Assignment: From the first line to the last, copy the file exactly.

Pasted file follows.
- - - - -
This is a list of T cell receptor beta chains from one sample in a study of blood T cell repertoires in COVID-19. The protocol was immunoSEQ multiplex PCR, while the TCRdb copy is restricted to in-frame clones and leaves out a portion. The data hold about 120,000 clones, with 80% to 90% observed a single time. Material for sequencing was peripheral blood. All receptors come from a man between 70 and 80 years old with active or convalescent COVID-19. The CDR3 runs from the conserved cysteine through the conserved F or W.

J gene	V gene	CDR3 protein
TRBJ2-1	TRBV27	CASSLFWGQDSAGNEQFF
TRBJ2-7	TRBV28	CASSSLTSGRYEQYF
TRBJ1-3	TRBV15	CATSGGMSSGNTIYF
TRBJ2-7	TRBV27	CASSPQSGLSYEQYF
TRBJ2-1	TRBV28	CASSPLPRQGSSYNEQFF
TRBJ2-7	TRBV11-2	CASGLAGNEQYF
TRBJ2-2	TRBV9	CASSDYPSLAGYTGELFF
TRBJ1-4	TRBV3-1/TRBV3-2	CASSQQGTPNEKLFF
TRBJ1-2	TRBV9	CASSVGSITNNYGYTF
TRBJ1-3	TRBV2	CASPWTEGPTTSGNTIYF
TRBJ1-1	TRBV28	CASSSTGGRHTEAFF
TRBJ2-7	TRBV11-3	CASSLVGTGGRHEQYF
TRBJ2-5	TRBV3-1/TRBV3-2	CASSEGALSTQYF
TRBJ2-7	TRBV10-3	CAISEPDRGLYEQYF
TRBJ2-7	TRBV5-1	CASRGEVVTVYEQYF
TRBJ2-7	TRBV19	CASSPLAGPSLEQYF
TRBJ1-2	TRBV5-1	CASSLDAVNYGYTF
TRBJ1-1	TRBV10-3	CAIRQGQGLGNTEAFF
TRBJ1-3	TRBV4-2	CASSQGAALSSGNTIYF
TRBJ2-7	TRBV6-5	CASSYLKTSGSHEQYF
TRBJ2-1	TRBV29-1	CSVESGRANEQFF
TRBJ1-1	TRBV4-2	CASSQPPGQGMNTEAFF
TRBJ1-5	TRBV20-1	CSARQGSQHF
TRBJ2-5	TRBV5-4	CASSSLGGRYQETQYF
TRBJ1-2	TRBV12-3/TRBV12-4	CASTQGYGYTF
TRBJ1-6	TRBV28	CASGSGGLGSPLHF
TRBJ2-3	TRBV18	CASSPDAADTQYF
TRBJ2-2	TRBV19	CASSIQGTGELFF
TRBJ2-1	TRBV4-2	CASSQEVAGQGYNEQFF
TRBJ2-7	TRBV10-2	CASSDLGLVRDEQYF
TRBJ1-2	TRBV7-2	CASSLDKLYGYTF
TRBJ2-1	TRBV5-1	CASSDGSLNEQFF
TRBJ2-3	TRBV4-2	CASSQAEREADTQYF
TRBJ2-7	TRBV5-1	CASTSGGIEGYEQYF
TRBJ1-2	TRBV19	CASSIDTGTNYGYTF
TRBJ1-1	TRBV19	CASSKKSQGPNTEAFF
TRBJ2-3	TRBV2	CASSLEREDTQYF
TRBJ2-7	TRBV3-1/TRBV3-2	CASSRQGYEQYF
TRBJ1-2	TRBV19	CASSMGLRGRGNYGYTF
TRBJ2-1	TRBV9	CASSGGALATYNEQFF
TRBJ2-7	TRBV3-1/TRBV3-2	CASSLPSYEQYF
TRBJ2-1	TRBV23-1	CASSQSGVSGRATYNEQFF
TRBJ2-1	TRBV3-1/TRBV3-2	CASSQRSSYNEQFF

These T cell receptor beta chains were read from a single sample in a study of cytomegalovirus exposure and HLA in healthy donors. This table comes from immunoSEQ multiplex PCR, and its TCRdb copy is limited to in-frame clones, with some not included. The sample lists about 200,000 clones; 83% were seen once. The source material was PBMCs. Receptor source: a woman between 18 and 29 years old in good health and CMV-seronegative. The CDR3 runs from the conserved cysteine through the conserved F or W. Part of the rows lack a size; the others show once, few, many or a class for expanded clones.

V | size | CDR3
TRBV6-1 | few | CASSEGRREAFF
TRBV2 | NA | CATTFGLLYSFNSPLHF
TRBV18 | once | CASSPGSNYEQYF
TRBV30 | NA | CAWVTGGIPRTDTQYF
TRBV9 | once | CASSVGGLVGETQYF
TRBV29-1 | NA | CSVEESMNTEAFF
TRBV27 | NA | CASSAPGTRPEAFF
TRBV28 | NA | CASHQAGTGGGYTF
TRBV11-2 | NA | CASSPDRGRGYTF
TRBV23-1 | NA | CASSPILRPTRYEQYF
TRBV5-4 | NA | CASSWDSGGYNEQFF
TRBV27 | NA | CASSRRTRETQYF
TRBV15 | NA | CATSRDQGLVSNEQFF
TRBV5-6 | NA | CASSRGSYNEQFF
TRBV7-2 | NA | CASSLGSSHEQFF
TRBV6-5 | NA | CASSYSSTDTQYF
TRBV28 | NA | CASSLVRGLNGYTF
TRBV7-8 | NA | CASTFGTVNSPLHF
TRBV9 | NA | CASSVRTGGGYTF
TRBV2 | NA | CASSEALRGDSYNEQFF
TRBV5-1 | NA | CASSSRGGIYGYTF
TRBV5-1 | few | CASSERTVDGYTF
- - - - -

This is a list of T cell receptor beta chains from one sample in a study of blood T cell repertoires in COVID-19. The protocol was immunoSEQ multiplex PCR, while the TCRdb copy is restricted to in-frame clones and leaves out a portion. The data hold about 120,000 clones, with 80% to 90% observed a single time. Material for sequencing was peripheral blood. All receptors come from a man between 70 and 80 years old with active or convalescent COVID-19. The CDR3 runs from the conserved cysteine through the conserved F or W.

J gene	V gene	CDR3 protein
TRBJ2-1	TRBV27	CASSLFWGQDSAGNEQFF
TRBJ2-7	TRBV28	CASSSLTSGRYEQYF
TRBJ1-3	TRBV15	CATSGGMSSGNTIYF
TRBJ2-7	TRBV27	CASSPQSGLSYEQYF
TRBJ2-1	TRBV28	CASSPLPRQGSSYNEQFF
TRBJ2-7	TRBV11-2	CASGLAGNEQYF
TRBJ2-2	TRBV9	CASSDYPSLAGYTGELFF
TRBJ1-4	TRBV3-1/TRBV3-2	CASSQQGTPNEKLFF
TRBJ1-2	TRBV9	CASSVGSITNNYGYTF
TRBJ1-3	TRBV2	CASPWTEGPTTSGNTIYF
TRBJ1-1	TRBV28	CASSSTGGRHTEAFF
TRBJ2-7	TRBV11-3	CASSLVGTGGRHEQYF
TRBJ2-5	TRBV3-1/TRBV3-2	CASSEGALSTQYF
TRBJ2-7	TRBV10-3	CAISEPDRGLYEQYF
TRBJ2-7	TRBV5-1	CASRGEVVTVYEQYF
TRBJ2-7	TRBV19	CASSPLAGPSLEQYF
TRBJ1-2	TRBV5-1	CASSLDAVNYGYTF
TRBJ1-1	TRBV10-3	CAIRQGQGLGNTEAFF
TRBJ1-3	TRBV4-2	CASSQGAALSSGNTIYF
TRBJ2-7	TRBV6-5	CASSYLKTSGSHEQYF
TRBJ2-1	TRBV29-1	CSVESGRANEQFF
TRBJ1-1	TRBV4-2	CASSQPPGQGMNTEAFF
TRBJ1-5	TRBV20-1	CSARQGSQHF
TRBJ2-5	TRBV5-4	CASSSLGGRYQETQYF
TRBJ1-2	TRBV12-3/TRBV12-4	CASTQGYGYTF
TRBJ1-6	TRBV28	CASGSGGLGSPLHF
TRBJ2-3	TRBV18	CASSPDAADTQYF
TRBJ2-2	TRBV19	CASSIQGTGELFF
TRBJ2-1	TRBV4-2	CASSQEVAGQGYNEQFF
TRBJ2-7	TRBV10-2	CASSDLGLVRDEQYF
TRBJ1-2	TRBV7-2	CASSLDKLYGYTF
TRBJ2-1	TRBV5-1	CASSDGSLNEQFF
TRBJ2-3	TRBV4-2	CASSQAEREADTQYF
TRBJ2-7	TRBV5-1	CASTSGGIEGYEQYF
TRBJ1-2	TRBV19	CASSIDTGTNYGYTF
TRBJ1-1	TRBV19	CASSKKSQGPNTEAFF
TRBJ2-3	TRBV2	CASSLEREDTQYF
TRBJ2-7	TRBV3-1/TRBV3-2	CASSRQGYEQYF
TRBJ1-2	TRBV19	CASSMGLRGRGNYGYTF
TRBJ2-1	TRBV9	CASSGGALATYNEQFF
TRBJ2-7	TRBV3-1/TRBV3-2	CASSLPSYEQYF
TRBJ2-1	TRBV23-1	CASSQSGVSGRATYNEQFF
TRBJ2-1	TRBV3-1/TRBV3-2	CASSQRSSYNEQFF

These T cell receptor beta chains were read from a single sample in a study of cytomegalovirus exposure and HLA in healthy donors. This table comes from immunoSEQ multiplex PCR, and its TCRdb copy is limited to in-frame clones, with some not included. The sample lists about 200,000 clones; 83% were seen once. The source material was PBMCs. Receptor source: a woman between 18 and 29 years old in good health and CMV-seronegative. The CDR3 runs from the conserved cysteine through the conserved F or W. Part of the rows lack a size; the others show once, few, many or a class for expanded clones.

V | size | CDR3
TRBV6-1 | few | CASSEGRREAFF
TRBV2 | NA | CATTFGLLYSFNSPLHF
TRBV18 | once | CASSPGSNYEQYF
TRBV30 | NA | CAWVTGGIPRTDTQYF
TRBV9 | once | CASSVGGLVGETQYF
TRBV29-1 | NA | CSVEESMNTEAFF
TRBV27 | NA | CASSAPGTRPEAFF
TRBV28 | NA | CASHQAGTGGGYTF
TRBV11-2 | NA | CASSPDRGRGYTF
TRBV23-1 | NA | CASSPILRPTRYEQYF
TRBV5-4 | NA | CASSWDSGGYNEQFF
TRBV27 | NA | CASSRRTRETQYF
TRBV15 | NA | CATSRDQGLVSNEQFF
TRBV5-6 | NA | CASSRGSYNEQFF
TRBV7-2 | NA | CASSLGSSHEQFF
TRBV6-5 | NA | CASSYSSTDTQYF
TRBV28 | NA | CASSLVRGLNGYTF
TRBV7-8 | NA | CASTFGTVNSPLHF
TRBV9 | NA | CASSVRTGGGYTF
TRBV2 | NA | CASSEALRGDSYNEQFF
TRBV5-1 | NA | CASSSRGGIYGYTF
TRBV5-1 | few | CASSERTVDGYTF